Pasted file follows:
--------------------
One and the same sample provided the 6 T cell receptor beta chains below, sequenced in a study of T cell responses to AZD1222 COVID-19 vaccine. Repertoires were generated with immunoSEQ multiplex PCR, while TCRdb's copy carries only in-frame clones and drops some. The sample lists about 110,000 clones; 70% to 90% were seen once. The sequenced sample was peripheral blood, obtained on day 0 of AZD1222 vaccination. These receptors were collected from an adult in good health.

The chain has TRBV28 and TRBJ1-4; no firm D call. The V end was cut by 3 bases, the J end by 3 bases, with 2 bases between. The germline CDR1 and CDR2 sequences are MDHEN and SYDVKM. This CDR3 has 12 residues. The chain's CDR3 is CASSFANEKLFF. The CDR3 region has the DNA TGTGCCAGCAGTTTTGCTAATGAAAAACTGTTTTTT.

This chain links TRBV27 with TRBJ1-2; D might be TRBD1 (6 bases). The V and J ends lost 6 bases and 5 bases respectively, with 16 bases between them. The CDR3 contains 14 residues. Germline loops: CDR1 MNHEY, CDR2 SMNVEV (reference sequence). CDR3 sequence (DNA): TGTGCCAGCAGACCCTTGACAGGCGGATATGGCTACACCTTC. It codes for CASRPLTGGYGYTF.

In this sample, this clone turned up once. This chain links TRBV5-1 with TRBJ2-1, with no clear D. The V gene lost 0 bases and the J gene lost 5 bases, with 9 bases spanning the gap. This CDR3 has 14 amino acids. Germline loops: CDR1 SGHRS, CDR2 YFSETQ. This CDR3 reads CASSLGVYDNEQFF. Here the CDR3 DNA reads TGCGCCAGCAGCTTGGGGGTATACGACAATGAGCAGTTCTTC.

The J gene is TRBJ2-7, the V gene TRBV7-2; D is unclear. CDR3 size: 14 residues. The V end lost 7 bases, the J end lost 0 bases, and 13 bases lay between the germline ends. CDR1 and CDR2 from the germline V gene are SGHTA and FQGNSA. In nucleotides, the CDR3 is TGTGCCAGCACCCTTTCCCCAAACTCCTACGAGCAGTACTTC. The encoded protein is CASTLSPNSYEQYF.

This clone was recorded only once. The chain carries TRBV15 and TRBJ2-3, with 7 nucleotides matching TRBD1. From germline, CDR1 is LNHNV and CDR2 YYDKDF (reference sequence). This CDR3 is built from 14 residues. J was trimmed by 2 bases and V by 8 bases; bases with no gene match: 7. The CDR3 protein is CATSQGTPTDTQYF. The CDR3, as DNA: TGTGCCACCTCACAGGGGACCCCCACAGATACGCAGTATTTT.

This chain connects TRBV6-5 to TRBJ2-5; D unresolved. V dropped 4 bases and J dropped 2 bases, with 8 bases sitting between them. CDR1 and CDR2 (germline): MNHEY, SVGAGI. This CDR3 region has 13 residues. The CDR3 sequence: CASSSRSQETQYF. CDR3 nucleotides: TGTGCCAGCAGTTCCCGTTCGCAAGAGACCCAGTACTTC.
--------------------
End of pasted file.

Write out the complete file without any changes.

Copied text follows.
One and the same sample provided the 6 T cell receptor beta chains below, sequenced in a study of T cell responses to AZD1222 COVID-19 vaccine. Repertoires were generated with immunoSEQ multiplex PCR, while TCRdb's copy carries only in-frame clones and drops some. The sample lists about 110,000 clones; 70% to 90% were seen once. The sequenced sample was peripheral blood, obtained on day 0 of AZD1222 vaccination. These receptors were collected from an adult in good health.

The chain has TRBV28 and TRBJ1-4; no firm D call. The V end was cut by 3 bases, the J end by 3 bases, with 2 bases between. The germline CDR1 and CDR2 sequences are MDHEN and SYDVKM. This CDR3 has 12 residues. The chain's CDR3 is CASSFANEKLFF. The CDR3 region has the DNA TGTGCCAGCAGTTTTGCTAATGAAAAACTGTTTTTT.

This chain links TRBV27 with TRBJ1-2; D might be TRBD1 (6 bases). The V and J ends lost 6 bases and 5 bases respectively, with 16 bases between them. The CDR3 contains 14 residues. Germline loops: CDR1 MNHEY, CDR2 SMNVEV (reference sequence). CDR3 sequence (DNA): TGTGCCAGCAGACCCTTGACAGGCGGATATGGCTACACCTTC. It codes for CASRPLTGGYGYTF.

In this sample, this clone turned up once. This chain links TRBV5-1 with TRBJ2-1, with no clear D. The V gene lost 0 bases and the J gene lost 5 bases, with 9 bases spanning the gap. This CDR3 has 14 amino acids. Germline loops: CDR1 SGHRS, CDR2 YFSETQ. This CDR3 reads CASSLGVYDNEQFF. Here the CDR3 DNA reads TGCGCCAGCAGCTTGGGGGTATACGACAATGAGCAGTTCTTC.

The J gene is TRBJ2-7, the V gene TRBV7-2; D is unclear. CDR3 size: 14 residues. The V end lost 7 bases, the J end lost 0 bases, and 13 bases lay between the germline ends. CDR1 and CDR2 from the germline V gene are SGHTA and FQGNSA. In nucleotides, the CDR3 is TGTGCCAGCACCCTTTCCCCAAACTCCTACGAGCAGTACTTC. The encoded protein is CASTLSPNSYEQYF.

This clone was recorded only once. The chain carries TRBV15 and TRBJ2-3, with 7 nucleotides matching TRBD1. From germline, CDR1 is LNHNV and CDR2 YYDKDF (reference sequence). This CDR3 is built from 14 residues. J was trimmed by 2 bases and V by 8 bases; bases with no gene match: 7. The CDR3 protein is CATSQGTPTDTQYF. The CDR3, as DNA: TGTGCCACCTCACAGGGGACCCCCACAGATACGCAGTATTTT.

This chain connects TRBV6-5 to TRBJ2-5; D unresolved. V dropped 4 bases and J dropped 2 bases, with 8 bases sitting between them. CDR1 and CDR2 (germline): MNHEY, SVGAGI. This CDR3 region has 13 residues. The CDR3 sequence: CASSSRSQETQYF. CDR3 nucleotides: TGTGCCAGCAGTTCCCGTTCGCAAGAGACCCAGTACTTC.